I completed a few standard quests (you know, the ‘so-&-so stole my item go find it’) sort of thing.  Although I did get to Brawl with a bard because he was being a creeper towards a woman, & that was fun.  The only one of note is “Missing in Action.”  I stumbled across this while wandering into people’s homes.  As I searched through a house, I opened a random door & some guy hiding behind it started yelling at me.  He thought I was there from the Battle-Borns to kill him.  After convincing him I didn’t know what was going on, he told me about the feud between the Battle-Borns & Grey-Manes, with the two families supporting the Imperials & Stormcloaks respectively.  The guy, Avulstein, convinced me to search the Battle-born house for clues about his missing brother.  Although he warned me I might have to persuade the guards, the house wasn’t guarded at all.  In fact, I don’t think anyone was inside.  It was a simple matter to pick the locked door & take the document back to Avulstein.  He asked me to help break his brother out of jail, & I agreed.  But given how far it is, I’m holding off until I have another reason to got that far.  It’s not like they’re going to do it without me.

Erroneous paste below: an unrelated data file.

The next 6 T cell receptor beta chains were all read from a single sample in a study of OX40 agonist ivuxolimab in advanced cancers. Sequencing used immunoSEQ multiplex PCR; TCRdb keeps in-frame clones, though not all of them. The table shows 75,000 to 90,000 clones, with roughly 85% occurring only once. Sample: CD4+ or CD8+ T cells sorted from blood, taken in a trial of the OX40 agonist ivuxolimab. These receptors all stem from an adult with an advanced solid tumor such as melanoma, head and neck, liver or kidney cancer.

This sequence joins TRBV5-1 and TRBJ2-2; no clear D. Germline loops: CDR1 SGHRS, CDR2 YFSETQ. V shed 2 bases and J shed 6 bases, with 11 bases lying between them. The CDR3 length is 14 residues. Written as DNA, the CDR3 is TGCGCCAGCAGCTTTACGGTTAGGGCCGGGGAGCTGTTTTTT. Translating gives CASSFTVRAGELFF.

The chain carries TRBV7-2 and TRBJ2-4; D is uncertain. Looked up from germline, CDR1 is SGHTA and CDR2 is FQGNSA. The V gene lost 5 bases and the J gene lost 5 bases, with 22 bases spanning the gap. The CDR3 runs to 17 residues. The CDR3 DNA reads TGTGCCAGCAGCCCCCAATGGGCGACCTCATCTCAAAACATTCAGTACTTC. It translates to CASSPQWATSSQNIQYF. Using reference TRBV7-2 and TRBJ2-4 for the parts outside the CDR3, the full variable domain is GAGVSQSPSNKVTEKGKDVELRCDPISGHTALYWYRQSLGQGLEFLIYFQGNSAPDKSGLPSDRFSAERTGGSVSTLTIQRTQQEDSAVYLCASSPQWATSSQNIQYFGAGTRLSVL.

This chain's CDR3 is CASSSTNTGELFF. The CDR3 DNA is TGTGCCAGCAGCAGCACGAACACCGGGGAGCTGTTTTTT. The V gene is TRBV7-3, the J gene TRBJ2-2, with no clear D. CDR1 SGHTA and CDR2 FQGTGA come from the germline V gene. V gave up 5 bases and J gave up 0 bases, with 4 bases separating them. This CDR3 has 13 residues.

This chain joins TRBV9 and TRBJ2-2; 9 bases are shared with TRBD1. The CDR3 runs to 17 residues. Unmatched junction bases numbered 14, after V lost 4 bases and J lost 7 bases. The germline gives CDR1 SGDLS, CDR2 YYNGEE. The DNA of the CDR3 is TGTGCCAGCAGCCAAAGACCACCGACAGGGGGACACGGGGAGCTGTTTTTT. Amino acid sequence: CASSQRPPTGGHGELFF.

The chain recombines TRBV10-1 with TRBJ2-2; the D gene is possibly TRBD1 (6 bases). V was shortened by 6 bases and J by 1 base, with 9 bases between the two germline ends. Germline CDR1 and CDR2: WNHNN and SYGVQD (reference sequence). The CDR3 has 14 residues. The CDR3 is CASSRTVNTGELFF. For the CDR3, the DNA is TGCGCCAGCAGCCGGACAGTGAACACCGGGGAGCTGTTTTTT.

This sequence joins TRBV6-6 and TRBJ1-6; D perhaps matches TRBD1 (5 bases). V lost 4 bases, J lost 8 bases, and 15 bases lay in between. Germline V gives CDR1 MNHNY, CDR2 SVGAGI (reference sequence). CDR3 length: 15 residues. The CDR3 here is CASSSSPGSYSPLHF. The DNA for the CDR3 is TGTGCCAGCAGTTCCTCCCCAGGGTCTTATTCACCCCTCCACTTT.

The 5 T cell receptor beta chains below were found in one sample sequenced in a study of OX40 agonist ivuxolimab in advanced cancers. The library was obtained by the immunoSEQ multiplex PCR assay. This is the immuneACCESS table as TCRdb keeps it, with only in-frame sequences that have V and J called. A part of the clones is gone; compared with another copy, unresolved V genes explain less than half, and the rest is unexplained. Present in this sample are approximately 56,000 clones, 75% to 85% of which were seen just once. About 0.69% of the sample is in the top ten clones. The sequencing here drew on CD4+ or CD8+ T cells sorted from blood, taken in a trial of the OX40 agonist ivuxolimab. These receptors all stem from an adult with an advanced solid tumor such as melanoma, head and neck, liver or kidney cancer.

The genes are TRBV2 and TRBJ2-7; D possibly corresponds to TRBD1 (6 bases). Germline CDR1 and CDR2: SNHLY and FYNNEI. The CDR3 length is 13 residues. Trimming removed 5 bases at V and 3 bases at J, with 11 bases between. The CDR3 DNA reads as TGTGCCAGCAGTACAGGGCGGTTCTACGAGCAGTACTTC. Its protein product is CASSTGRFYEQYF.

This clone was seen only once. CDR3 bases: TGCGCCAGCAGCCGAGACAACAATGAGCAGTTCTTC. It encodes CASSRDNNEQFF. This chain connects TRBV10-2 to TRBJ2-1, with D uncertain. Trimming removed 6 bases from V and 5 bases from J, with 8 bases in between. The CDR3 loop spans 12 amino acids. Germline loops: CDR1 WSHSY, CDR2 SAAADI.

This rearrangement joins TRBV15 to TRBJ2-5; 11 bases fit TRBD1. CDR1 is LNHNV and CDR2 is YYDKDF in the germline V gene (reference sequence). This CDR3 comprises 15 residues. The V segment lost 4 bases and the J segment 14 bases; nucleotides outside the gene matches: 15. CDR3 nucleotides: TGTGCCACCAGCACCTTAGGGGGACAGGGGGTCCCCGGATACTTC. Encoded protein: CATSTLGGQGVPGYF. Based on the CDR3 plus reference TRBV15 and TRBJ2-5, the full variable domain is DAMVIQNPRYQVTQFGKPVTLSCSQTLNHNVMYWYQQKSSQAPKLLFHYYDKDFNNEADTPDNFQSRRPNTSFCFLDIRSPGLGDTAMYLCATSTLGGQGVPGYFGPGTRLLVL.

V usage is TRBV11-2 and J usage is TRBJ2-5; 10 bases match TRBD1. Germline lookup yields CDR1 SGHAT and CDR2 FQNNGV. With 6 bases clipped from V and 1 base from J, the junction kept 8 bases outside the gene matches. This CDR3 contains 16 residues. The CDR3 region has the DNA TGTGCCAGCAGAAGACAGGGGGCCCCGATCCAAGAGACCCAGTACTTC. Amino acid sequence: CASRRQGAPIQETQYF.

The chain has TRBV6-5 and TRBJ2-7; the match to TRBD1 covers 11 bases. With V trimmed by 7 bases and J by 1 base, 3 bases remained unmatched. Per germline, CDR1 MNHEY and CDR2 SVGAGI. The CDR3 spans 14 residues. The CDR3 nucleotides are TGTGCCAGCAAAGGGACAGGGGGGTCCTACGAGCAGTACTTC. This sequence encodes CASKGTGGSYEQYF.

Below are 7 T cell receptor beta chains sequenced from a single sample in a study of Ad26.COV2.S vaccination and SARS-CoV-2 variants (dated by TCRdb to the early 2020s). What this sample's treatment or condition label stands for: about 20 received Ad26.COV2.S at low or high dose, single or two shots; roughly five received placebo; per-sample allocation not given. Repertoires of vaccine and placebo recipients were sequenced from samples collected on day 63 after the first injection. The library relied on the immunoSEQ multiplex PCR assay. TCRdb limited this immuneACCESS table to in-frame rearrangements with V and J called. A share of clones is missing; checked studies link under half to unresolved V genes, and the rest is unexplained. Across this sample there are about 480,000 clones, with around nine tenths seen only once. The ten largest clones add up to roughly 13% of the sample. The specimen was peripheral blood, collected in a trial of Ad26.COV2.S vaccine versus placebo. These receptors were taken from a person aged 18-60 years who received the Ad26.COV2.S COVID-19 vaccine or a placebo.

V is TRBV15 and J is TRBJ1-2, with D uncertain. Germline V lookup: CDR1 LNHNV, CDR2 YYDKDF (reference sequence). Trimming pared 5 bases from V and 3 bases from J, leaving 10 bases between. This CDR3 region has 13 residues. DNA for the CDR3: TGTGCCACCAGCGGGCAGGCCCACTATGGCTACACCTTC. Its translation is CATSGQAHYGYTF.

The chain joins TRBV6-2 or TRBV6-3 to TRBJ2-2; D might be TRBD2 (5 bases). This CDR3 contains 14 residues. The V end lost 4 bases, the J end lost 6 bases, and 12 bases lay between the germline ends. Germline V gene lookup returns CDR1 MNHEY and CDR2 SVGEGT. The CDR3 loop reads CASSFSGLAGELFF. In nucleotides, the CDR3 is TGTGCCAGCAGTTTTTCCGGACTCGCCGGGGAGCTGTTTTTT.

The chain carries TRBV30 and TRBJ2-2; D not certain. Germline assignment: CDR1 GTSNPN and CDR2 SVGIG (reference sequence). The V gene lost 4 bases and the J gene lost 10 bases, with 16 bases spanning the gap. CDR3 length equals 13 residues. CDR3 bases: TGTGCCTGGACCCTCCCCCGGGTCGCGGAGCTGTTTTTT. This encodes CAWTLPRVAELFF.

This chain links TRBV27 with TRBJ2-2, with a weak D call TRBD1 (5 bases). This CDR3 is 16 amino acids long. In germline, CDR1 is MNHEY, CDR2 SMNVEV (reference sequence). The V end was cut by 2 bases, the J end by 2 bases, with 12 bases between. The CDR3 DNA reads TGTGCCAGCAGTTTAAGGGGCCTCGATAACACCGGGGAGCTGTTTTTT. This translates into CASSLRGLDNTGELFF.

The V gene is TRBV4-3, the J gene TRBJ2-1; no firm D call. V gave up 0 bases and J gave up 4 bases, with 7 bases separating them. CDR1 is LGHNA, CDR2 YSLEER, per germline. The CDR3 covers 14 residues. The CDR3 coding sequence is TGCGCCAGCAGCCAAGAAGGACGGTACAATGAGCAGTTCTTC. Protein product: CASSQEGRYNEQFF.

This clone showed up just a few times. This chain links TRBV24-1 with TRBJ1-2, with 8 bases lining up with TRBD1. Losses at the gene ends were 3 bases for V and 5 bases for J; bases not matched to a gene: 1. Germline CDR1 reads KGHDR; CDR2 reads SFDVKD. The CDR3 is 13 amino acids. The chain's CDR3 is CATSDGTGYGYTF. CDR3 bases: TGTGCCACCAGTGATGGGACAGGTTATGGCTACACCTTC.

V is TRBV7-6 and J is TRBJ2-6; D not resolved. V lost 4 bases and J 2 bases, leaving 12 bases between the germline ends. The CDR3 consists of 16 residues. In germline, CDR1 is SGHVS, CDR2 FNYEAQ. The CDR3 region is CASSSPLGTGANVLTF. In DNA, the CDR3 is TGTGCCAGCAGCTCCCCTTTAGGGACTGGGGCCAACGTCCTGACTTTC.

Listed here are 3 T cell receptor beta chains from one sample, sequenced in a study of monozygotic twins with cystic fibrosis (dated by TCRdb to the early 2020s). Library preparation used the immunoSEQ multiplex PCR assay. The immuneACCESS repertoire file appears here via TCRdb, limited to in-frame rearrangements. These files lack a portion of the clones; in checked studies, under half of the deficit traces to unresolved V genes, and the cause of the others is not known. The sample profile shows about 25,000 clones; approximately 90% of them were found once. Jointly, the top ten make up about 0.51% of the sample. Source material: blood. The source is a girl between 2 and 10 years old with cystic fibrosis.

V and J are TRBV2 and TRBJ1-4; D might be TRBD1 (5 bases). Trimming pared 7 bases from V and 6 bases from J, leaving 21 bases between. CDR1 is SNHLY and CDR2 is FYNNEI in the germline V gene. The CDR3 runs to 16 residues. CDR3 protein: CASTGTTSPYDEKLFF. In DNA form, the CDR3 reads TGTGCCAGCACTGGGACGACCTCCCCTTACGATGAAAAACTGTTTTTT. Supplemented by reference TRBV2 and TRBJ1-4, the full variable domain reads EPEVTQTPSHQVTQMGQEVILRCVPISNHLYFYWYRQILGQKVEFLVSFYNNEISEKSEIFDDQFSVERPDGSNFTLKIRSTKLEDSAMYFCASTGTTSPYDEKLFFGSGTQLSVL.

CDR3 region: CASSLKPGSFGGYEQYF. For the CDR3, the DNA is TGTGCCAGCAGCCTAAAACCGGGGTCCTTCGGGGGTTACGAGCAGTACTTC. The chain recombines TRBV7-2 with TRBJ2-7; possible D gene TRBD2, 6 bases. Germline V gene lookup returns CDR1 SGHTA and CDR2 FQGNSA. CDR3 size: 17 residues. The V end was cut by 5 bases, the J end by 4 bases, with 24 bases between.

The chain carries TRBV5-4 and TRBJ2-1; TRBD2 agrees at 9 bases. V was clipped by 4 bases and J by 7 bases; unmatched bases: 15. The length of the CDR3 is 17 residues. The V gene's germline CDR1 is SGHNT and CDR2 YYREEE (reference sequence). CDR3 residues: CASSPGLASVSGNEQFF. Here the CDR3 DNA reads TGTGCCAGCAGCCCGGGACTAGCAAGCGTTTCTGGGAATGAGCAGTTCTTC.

Because I was still avoiding the main quest, I decided to join the Companions.  Joining was pretty easy… once I found their leader, Kodlak Whitemane.  Seriously people, don’t just tell me to talk to him.  Tell me where he’s at!  And since I’m the hero of this story, he let me join with no trouble.  Assuming I could complete some tasks.

But that’s for next time…

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Skyrim Expectations

It occurred to me, while I was reading my latest issue of GameInformer, that I’ve given a lot of attention to one of my favorite series (Mass Effect) but not one of my first favorites: Elder Scrolls.  This was the first game, never mind series of games, that I have been devoted to.  I loved both Morrowind & Oblivion.  Now the fifth installment, Skyrim is just a few months away.

You might need a bigger sword...